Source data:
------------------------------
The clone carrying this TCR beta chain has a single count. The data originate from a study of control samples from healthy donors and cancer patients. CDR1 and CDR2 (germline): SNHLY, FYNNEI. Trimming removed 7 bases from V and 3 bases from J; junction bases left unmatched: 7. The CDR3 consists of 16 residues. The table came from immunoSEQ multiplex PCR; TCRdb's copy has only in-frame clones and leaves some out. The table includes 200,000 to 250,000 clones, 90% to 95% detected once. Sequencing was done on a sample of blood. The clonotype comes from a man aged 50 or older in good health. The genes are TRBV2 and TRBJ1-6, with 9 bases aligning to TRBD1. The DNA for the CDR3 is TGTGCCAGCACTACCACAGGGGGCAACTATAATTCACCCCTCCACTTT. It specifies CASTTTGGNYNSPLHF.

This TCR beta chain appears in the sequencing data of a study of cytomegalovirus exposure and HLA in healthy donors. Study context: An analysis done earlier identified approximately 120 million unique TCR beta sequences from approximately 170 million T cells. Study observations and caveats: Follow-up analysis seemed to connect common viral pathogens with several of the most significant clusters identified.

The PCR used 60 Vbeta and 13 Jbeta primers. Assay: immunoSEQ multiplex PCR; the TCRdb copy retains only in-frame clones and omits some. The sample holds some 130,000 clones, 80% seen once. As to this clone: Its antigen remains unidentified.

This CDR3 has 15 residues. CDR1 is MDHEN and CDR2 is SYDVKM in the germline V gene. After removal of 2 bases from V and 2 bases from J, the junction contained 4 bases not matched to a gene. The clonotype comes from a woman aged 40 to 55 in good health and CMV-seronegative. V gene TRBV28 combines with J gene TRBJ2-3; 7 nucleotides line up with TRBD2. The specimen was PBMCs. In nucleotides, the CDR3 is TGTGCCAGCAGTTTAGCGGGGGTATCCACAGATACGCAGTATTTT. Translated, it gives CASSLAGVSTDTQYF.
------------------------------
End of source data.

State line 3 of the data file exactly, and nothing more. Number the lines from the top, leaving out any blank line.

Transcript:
The PCR used 60 Vbeta and 13 Jbeta primers. Assay: immunoSEQ multiplex PCR; the TCRdb copy retains only in-frame clones and omits some. The sample holds some 130,000 clones, 80% seen once. As to this clone: Its antigen remains unidentified.